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The Islamic Movement And Its Assumed Political And Cultural Position

Ibrahim Gharaybe

How can the wider Islamic movement go back to its original political and cultural position that is to contribute to development and reform instead of being a political and security burden? And how can it get out of the cycle of accusations, violence, hostility and isolation into being a major component of the Umma's (nation) political scene and a movement capable of interacting with others while working for the development and resurgence of the Umma? The Islamic movement at the beginning till mid last century was in harmony with the general goals of society, mainly national liberation and foreign resistance. It indeed was involved in the movements of liberation and reform.

This Islamic movement's disposition towards reform started to change during the second half of the twentieth century, as it began to oppose the political system and the governments which led to unprecedented clashes and to many Arab government's attempts to eradicate the Islamic movement politically and physically. On the other hand, the Islamic movement sought to destabilize the political security of these regimes and thus started operating outside the political framework and the "legal legitimacy." So this movement transformed into a threat to the stability of society and an obstacle to its development and prosperity in addition to being a security problem.

It has been proven that the Umma's individuals, communities and institutions live in a state lacking completely in understanding, dialogue and communication. In fact, when they get the chance of debate and dialogue, their differences seem limited and manageable. Perhaps the Islamic movement and its moderate leaders are capable of taking the initiative and solve the crisis with the West and with Arab governments and secular groups, that is through a clear and detailed declaration of their political and intellectual positions regarding democracy, pluralism, citizenship, women, public freedoms and political life.

The near future indicates the popularity of the Islamic disposition amongst the region's societies and peoples to an extent that asserts the Islamic nature of administration and governance in the Arab and Islamic worlds. Perhaps this is a speculation of the United States, which has been involved in serious dialogue and cooperation with some Islamic movements like in Sudan, Turkey, Iraq and Afghanistan. Even Hamas has recently declared that it supports dialogue with America. The rise of fundamentalist movements and political reform in the Arab world are Washington's two main concerns. Its previous strategy to protect its interests led to the absence of democracy and the rise of violence and fundamentalism. If there were to be cooperation between moderate Islamic movements, who have a big chance of winning democratic elections, and the Americans, the former would be faced with a threatening situation. For these movements might weaken or disintegrate in the benefit of fundamentalist groups. The solution would either be a continuation of despotism, tension and struggle or taking the path of political reform.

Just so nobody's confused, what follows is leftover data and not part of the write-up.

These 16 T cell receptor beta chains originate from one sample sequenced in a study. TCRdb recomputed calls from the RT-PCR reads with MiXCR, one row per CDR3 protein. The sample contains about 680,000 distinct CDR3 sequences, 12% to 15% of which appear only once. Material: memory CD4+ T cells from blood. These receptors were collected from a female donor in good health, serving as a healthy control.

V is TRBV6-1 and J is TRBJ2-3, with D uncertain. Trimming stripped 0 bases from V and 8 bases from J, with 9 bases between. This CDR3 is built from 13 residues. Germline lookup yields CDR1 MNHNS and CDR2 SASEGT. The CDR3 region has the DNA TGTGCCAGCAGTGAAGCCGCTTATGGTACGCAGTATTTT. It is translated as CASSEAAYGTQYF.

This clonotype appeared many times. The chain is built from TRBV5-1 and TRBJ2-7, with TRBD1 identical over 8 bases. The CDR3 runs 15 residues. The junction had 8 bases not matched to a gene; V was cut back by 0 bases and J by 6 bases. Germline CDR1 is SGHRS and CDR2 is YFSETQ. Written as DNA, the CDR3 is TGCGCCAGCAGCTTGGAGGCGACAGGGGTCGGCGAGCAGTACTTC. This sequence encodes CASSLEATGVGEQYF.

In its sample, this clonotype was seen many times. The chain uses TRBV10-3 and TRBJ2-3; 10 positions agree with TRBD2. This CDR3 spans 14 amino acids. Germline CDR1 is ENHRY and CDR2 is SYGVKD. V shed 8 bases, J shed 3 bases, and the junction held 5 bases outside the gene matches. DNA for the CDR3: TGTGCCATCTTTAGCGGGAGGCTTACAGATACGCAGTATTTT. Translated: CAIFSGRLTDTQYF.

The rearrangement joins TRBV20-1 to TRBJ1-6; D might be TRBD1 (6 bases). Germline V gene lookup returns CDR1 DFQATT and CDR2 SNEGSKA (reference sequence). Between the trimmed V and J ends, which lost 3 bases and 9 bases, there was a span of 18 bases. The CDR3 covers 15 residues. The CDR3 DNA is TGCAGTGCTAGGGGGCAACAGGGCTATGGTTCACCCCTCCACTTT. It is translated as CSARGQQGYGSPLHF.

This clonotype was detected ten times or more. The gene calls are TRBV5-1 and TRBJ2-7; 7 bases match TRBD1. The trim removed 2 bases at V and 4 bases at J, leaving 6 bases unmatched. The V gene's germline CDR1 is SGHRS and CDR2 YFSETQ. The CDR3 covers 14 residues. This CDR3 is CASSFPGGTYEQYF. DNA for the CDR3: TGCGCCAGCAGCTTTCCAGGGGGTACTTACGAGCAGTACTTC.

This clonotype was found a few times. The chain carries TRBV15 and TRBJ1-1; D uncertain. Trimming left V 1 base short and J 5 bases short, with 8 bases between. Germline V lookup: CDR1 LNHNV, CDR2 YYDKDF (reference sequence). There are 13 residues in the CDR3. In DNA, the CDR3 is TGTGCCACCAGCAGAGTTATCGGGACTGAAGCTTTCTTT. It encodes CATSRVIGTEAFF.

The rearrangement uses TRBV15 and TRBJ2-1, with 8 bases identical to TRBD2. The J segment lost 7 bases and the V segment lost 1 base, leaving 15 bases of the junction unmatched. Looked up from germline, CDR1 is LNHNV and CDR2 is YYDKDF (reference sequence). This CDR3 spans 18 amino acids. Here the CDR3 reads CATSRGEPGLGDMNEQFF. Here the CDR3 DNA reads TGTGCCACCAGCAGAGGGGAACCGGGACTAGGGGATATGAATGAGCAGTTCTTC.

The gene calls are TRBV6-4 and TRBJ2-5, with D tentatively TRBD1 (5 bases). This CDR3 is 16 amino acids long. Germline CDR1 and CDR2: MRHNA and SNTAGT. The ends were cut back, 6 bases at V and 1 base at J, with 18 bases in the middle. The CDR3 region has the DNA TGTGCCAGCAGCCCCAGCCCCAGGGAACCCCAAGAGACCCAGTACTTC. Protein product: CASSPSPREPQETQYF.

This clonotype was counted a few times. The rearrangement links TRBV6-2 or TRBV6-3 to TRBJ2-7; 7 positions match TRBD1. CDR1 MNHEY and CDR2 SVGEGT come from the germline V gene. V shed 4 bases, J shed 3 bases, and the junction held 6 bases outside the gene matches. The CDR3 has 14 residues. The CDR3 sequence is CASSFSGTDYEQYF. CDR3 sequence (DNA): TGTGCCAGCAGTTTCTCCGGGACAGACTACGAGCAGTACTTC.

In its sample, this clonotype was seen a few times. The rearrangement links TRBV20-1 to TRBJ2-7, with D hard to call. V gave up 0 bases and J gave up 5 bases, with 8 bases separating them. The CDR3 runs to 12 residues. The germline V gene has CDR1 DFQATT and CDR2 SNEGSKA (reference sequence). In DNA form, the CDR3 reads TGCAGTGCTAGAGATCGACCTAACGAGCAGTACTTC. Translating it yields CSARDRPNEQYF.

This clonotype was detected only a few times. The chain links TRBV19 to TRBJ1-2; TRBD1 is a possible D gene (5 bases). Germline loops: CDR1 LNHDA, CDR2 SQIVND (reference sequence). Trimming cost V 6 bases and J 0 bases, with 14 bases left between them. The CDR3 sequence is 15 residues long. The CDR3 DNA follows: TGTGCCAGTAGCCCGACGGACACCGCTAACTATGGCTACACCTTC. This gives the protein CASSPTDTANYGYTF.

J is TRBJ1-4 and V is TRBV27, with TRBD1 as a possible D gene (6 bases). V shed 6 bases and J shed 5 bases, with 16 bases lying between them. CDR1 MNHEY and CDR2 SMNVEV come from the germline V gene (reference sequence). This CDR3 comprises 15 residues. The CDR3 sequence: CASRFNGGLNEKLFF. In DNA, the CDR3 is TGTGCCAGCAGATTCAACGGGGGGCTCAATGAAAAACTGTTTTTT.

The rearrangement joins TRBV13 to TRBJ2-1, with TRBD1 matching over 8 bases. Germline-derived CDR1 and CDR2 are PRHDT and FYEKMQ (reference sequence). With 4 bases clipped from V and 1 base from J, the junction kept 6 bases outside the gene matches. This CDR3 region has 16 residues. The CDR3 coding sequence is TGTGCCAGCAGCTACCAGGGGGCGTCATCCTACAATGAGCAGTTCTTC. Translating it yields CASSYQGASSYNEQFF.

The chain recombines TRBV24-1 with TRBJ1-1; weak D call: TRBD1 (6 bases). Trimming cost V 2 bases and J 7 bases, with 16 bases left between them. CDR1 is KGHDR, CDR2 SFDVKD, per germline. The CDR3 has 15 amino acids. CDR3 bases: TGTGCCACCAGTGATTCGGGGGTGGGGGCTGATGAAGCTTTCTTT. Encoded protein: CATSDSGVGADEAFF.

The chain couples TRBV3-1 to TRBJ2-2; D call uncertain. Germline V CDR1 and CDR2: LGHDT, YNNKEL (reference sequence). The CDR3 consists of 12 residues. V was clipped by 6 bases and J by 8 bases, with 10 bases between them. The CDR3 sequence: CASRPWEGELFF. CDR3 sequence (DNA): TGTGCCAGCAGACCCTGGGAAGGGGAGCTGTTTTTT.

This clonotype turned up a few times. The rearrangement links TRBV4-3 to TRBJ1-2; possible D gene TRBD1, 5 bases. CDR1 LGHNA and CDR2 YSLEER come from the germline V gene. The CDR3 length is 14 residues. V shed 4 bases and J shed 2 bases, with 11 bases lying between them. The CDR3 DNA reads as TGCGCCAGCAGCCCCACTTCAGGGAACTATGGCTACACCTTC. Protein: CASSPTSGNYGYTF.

The problem is that the Americans deal with the Islamic movements according to their interests and policies, while the Islamists do not have a clear point of view concerning that. Many times they present a public rhetoric that is hostile and fundamentalist while in fact taking a very moderate position from governments and the West. The Islamic movements are incapable of mobilizing their supporters in favor of their practical convictions, yet they realize that they cannot continue with this game of tragic romanticism. For at the end they find themselves an isolated elite, committed to interests that do not correspond to the expectations of the public they represent.

Source: Al-Hayat, english.daralhayat.com

Transatlantic Gaps:
European perceptions, America's 'greater Middle East'
The Daily Star, March 4, 2004, Perthes addresses the European view on American's Greater Middle East plan. He concludes that although European policy-makers also wish to bridge transatlantic gaps, and that they will not say 'no' to the American initiative, "they will certainly try to leave their mark on any common transatlantic plan that will emerge from it."

Prior to security partnerships and economic cooperation:
Let the West Make Peace With Islam First
Arab News, March 2, 2004, "People in the Middle East see things differently from what the West envisions for them," Dr. Al-Oraifi explains. Providing a Middle Eastern perspective on recent history in the region, she urges that the West to first "make peace with Islam" before seeking security partnerships and proposing economic cooperation.

Common Ground News Service February 20, 2004
CGNews promotes constructive perspectives and dialogue about current Middle East issues.

From the Common Ground News Service
hagalil.com 22-03-2004



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